Bench-scale research by the Bureau of Mines has shown promising results for converting organic solid wastes to a low-sulfur oil. All types of cellulosic wastes, including urban refuse, agricultural wastes, sewage sludge, wood, lignin, and bovine manure, have been converted to oil by reaction with carbon monoxide and water at temperatures of 300 deg to 400 deg c and pressures from 2,000 to 4,000 psig in the presence of various catalysts. In this work, wood wastes slurried with product oil gave higher yields of oil at lower pressures and temperatures with lower consumption of carbon monoxide than did many of the other waste materials. Wood also has a very low ash content, which simplifies processing requirements. The Bureau is planning to construct a 1- to 3-ton-per-day pilot plant to further study this conversion technique to allow determination of the commercial usefulness of this process.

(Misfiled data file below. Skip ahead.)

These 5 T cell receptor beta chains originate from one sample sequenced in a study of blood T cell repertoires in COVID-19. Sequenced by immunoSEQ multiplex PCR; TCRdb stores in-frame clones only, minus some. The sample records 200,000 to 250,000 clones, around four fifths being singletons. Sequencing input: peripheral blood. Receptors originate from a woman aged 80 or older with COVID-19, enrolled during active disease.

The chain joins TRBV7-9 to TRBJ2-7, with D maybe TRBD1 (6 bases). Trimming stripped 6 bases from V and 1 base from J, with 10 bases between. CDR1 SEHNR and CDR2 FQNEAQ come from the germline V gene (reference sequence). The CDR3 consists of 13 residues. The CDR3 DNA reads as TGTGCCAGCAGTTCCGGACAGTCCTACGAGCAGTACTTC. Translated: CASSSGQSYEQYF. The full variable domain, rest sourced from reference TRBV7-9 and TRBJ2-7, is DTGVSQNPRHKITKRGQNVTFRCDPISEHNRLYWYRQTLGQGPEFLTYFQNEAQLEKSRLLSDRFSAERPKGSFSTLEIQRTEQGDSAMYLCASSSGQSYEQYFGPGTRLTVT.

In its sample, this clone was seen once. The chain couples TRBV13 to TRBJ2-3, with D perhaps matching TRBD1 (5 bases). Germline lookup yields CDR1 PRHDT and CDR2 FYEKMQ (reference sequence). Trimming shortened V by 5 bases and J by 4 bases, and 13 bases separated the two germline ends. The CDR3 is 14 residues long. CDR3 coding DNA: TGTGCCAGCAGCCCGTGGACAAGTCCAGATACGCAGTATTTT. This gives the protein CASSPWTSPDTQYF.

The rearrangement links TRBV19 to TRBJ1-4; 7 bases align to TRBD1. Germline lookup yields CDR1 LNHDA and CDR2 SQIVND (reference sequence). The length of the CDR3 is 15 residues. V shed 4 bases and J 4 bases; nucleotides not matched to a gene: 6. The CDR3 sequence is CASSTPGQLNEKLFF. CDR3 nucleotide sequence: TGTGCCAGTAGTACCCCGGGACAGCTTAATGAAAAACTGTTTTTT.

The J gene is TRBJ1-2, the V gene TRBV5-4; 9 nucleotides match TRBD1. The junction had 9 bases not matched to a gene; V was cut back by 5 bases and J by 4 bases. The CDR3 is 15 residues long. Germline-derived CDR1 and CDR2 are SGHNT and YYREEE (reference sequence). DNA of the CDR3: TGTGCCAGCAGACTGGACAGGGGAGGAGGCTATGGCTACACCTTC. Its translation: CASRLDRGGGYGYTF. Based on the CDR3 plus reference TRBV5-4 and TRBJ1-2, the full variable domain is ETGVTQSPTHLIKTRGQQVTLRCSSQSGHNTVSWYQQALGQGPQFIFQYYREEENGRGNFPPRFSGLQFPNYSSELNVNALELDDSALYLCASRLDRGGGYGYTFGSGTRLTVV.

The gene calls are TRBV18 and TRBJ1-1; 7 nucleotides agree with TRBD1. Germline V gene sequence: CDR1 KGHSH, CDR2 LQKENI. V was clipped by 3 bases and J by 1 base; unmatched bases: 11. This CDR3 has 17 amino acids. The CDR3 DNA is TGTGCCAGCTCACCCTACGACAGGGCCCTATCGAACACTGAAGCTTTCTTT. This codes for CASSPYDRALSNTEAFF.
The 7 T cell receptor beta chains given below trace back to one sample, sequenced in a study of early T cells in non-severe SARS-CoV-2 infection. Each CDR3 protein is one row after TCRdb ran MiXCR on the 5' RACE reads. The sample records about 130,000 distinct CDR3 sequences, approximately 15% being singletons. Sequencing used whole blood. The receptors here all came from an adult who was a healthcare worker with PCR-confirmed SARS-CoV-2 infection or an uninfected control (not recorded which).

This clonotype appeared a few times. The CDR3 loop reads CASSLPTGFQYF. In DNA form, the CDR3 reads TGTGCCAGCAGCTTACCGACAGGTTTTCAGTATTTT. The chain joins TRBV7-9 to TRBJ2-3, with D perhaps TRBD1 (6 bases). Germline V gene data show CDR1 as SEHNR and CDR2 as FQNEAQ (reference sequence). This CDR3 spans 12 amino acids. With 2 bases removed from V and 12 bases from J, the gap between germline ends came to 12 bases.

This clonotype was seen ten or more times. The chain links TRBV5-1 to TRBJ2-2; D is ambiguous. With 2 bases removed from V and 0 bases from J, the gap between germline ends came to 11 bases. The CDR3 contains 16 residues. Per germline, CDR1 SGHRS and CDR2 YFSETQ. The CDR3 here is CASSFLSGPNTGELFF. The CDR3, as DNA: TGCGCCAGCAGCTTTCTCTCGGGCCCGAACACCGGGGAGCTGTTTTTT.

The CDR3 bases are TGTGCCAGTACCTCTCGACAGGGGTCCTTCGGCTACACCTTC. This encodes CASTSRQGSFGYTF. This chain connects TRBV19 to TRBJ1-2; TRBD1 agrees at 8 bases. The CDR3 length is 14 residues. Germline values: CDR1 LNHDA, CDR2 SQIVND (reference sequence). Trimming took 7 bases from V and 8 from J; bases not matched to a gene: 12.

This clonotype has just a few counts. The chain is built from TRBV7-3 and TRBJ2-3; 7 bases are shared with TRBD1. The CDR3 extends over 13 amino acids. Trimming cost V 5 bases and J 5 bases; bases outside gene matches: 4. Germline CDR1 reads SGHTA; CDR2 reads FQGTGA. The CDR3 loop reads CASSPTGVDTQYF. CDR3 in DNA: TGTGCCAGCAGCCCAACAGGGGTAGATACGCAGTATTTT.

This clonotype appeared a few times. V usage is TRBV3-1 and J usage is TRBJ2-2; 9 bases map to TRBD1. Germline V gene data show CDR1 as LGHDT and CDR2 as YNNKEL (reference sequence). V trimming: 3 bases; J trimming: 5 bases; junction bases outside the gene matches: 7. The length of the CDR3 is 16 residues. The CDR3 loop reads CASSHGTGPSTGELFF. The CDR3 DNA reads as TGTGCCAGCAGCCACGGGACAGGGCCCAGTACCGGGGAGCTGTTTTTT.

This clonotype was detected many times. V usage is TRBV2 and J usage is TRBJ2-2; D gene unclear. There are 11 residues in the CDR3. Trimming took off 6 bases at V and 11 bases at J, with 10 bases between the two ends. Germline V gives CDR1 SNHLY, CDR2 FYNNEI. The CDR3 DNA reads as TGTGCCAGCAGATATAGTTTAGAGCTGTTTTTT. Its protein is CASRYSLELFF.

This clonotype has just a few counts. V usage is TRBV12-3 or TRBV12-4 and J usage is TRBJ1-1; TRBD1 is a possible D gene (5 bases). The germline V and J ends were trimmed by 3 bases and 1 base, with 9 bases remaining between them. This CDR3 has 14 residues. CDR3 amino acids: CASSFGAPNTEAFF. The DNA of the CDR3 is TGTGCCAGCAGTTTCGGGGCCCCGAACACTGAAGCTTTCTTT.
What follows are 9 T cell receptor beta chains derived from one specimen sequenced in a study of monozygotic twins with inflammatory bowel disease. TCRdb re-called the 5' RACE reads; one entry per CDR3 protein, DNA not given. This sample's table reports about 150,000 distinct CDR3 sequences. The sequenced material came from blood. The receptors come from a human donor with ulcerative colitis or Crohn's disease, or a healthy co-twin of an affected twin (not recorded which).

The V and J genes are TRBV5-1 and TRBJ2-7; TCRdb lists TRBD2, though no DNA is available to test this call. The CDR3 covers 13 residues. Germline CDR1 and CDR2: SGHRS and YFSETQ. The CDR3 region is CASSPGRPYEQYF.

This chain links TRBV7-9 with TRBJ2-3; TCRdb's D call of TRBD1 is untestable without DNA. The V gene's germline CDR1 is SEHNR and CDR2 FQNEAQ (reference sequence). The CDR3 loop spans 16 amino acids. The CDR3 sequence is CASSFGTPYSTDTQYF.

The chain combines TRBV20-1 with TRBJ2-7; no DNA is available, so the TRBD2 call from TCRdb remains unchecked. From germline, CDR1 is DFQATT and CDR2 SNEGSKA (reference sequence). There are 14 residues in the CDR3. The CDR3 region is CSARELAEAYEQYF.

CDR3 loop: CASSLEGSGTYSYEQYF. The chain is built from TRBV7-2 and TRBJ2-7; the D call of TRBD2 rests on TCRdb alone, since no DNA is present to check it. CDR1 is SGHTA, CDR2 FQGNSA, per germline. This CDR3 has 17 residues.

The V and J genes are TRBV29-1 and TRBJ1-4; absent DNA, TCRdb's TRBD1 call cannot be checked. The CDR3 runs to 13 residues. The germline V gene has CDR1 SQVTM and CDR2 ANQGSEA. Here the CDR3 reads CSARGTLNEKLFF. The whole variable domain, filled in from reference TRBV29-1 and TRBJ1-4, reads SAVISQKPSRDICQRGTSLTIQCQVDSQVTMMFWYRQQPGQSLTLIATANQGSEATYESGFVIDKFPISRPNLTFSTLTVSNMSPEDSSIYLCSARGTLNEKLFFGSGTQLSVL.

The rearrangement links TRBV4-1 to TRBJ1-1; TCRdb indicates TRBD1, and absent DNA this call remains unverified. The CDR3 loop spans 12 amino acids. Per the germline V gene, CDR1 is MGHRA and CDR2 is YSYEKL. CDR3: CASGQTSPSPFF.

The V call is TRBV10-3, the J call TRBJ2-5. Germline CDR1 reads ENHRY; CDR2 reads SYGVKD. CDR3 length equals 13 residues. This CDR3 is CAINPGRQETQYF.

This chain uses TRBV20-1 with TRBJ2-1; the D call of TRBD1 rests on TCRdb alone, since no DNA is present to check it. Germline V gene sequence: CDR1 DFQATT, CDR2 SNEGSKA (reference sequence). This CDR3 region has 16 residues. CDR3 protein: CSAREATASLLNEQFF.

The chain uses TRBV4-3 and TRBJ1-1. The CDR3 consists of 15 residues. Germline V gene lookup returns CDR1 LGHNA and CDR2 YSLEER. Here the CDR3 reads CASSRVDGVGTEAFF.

Proc Wood & Bark Residues for Energy, Forest Res. Lab Schl of Forestry, Oreg. State U, Pp 29-34